What do Victoria Beckham, Star Wars actor Daisy Ridley, and our very own Sonam Kapoor have in common? Hint: It hasn’t got anything to do with their stardom and everything to do with their fertility. The answer is Polycystic ovary syndrome or PCOS. So if you are a woman reading this and you thought you were alone, you’re not! All these actors and countless more celebrities have spoken about their personal struggles to raise awareness about a condition that affects an estimated every 1 in 5 women in India.
Read along to understand what PCOS really is and how correct dietary and lifestyle changes can take the sting out of it.
WHAT IS IT?
PCOS is the most common hormonal disturbance among women and a common cause of female infertility but is often misdiagnosed or overlooked. Hormones are chemical messages in the blood. In PCOS, two hormones (androgens and insulin) are responsible for the symptoms related to PCOS. And while there is no cure, evidence-based information is available and most doctors say it’s best if the treatment is individualized, depending on the goals of each patient.
Let’s do a bit of a deep dive, shall we?
According to The Guardian’s health expert Sarah Hall, PCOS prevents women from ovulating or from ovulating regularly because the follicles containing the egg don’t develop fully. Instead of passing into the fallopian tubes to be fertilised – as they would do normally – the immature follicles, or cysts, which measure 2-8mm compared to the 20mm developed follicles, remain in the ovary and eventually wither away to be replaced by others.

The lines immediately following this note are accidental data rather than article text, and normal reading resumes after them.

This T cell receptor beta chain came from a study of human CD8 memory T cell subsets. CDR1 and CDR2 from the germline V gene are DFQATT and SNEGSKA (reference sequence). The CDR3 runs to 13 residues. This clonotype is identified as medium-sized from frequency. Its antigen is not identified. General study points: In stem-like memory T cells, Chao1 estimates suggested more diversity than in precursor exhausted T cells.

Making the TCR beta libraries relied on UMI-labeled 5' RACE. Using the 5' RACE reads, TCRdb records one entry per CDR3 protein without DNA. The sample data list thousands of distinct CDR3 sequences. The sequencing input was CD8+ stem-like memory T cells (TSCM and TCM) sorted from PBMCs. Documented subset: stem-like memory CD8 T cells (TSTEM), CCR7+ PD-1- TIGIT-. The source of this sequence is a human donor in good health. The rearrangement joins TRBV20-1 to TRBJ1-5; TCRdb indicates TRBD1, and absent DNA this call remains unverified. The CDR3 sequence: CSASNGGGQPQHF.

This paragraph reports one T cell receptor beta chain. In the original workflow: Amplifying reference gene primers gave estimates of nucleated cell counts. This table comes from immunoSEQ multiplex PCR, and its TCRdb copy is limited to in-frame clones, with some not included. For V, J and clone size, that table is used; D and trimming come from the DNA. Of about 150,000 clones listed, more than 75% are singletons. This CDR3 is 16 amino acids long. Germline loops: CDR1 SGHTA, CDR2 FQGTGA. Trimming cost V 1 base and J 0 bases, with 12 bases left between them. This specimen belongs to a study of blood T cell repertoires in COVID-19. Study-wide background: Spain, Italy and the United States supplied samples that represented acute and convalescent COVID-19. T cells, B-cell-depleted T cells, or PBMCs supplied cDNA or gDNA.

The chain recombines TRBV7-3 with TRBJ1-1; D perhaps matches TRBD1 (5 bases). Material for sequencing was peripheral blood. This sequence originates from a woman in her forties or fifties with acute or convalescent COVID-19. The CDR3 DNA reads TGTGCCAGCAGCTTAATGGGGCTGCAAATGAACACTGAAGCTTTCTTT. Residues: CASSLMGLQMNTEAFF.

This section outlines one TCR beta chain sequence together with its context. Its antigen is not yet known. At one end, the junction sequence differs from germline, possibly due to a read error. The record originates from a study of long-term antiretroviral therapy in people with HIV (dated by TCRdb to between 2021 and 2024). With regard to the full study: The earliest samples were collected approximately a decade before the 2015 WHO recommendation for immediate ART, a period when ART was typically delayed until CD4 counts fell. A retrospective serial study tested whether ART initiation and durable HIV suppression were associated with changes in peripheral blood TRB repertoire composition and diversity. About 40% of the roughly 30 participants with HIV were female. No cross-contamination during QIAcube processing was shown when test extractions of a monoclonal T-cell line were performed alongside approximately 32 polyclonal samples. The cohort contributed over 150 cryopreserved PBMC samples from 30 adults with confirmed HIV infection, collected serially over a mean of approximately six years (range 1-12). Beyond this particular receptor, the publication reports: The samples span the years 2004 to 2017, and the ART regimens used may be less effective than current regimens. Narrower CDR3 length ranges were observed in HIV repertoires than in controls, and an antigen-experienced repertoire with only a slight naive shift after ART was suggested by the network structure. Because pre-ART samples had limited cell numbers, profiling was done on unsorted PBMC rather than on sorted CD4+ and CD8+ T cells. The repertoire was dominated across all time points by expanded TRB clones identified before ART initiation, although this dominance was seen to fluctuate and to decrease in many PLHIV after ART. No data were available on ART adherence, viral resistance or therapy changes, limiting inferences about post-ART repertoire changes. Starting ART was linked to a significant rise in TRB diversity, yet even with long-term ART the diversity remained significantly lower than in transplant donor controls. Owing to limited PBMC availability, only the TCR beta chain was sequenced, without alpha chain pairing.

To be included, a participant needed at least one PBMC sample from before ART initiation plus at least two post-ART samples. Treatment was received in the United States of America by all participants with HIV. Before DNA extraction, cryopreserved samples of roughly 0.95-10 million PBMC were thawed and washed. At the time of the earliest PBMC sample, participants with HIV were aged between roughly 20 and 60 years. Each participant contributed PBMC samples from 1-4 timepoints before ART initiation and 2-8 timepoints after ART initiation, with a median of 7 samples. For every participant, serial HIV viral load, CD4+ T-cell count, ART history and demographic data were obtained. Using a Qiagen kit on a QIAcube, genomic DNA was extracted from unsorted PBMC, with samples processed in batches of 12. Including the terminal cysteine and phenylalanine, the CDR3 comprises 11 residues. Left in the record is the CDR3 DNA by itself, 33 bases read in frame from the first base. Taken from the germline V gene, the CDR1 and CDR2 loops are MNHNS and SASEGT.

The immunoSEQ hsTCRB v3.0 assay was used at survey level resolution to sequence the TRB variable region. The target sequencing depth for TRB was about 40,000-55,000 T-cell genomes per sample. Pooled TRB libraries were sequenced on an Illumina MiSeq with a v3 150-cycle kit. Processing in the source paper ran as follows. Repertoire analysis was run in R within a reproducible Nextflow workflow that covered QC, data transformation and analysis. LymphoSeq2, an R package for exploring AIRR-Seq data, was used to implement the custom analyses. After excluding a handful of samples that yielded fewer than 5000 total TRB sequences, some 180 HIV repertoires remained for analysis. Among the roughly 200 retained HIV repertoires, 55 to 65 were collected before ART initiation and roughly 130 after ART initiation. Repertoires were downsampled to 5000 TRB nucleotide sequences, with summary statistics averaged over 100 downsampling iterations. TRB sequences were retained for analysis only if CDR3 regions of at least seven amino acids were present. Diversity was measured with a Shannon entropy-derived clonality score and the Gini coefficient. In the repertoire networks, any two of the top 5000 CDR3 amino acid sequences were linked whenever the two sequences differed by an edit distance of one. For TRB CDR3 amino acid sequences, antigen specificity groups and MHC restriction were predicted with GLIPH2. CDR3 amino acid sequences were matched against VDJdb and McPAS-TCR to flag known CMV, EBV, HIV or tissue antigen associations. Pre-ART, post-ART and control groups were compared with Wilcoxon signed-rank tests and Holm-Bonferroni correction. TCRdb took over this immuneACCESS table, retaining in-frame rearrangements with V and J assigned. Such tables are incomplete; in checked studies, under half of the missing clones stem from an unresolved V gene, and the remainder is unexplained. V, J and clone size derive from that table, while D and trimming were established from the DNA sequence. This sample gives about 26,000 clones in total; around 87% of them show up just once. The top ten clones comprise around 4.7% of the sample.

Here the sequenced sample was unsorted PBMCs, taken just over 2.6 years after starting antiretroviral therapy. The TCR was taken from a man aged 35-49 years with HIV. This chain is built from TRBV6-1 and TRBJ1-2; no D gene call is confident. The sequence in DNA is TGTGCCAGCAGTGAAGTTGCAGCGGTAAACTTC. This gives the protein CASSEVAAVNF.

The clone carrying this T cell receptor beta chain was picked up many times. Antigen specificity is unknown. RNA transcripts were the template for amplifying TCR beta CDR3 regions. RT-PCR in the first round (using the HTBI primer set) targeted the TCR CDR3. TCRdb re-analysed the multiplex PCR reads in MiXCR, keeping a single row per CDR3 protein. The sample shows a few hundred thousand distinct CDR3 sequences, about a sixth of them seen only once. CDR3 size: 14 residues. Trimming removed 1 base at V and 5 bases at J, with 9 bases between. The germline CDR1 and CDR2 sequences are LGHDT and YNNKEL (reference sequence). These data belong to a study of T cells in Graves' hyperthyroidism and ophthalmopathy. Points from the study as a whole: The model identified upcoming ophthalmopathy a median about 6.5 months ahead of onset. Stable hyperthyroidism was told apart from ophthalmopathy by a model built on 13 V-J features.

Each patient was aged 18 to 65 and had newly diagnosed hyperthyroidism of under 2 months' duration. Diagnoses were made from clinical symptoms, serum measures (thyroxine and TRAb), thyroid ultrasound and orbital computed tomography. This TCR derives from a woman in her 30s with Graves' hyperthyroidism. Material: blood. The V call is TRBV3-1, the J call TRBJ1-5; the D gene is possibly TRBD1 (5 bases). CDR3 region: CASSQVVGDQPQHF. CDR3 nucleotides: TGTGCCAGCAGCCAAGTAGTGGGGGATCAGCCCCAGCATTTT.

Sarah Hall explains that an ovary is deemed “polycystic” if it has at least 10 benign cysts on it. A woman with the syndrome will have a larger ovary and may have abnormal hormone levels – including raised levels of testosterone (the hormone that influences hair growth), oestrogen (which stimulates the growth of the womb lining), and insulin which is normally involved in extracting energy from food.
SYMPTOMS AND CAUSES
According to the PCOS Society India, the symptoms of PCOS can vary between women and at different life stages. The range of symptoms include:
- Irregular menses
- Ten or more follicular cysts on the ovaries, as seen on an ultrasound
- Excess hair growth on the face, stomach, back
- Loss of hair on the top of the scalp
- Acne (pimples) that may be very severe
- Weight gain
- Difficulties in getting pregnant
- Emotional challenges (depression and/or anxiety)
- Increased risk of diabetes with earlier onset
- Low self-esteem
- Poor body image
- Impact on quality of life
It’s important to know, however, that not all of these symptoms are experienced by all women.
As far as causes go, while the exact cause (or causes) are unknown, researchers believe that genetics play a role and that environmental factors and lifestyle can contribute to the condition. Diagnosis is made by an ultrasound scan, which shows the cysts, and by blood tests to detect hormone levels.
REMEDIES AND TREATMENT
As you probably know by now, PCOS is an issue that can’t be solved by medication alone. What you eat (and don’t eat) goes a long way in treating the condition and therefore it’s important to eat the right types of food at the right times to rebalance your reproductive hormones. Here are a few pointers-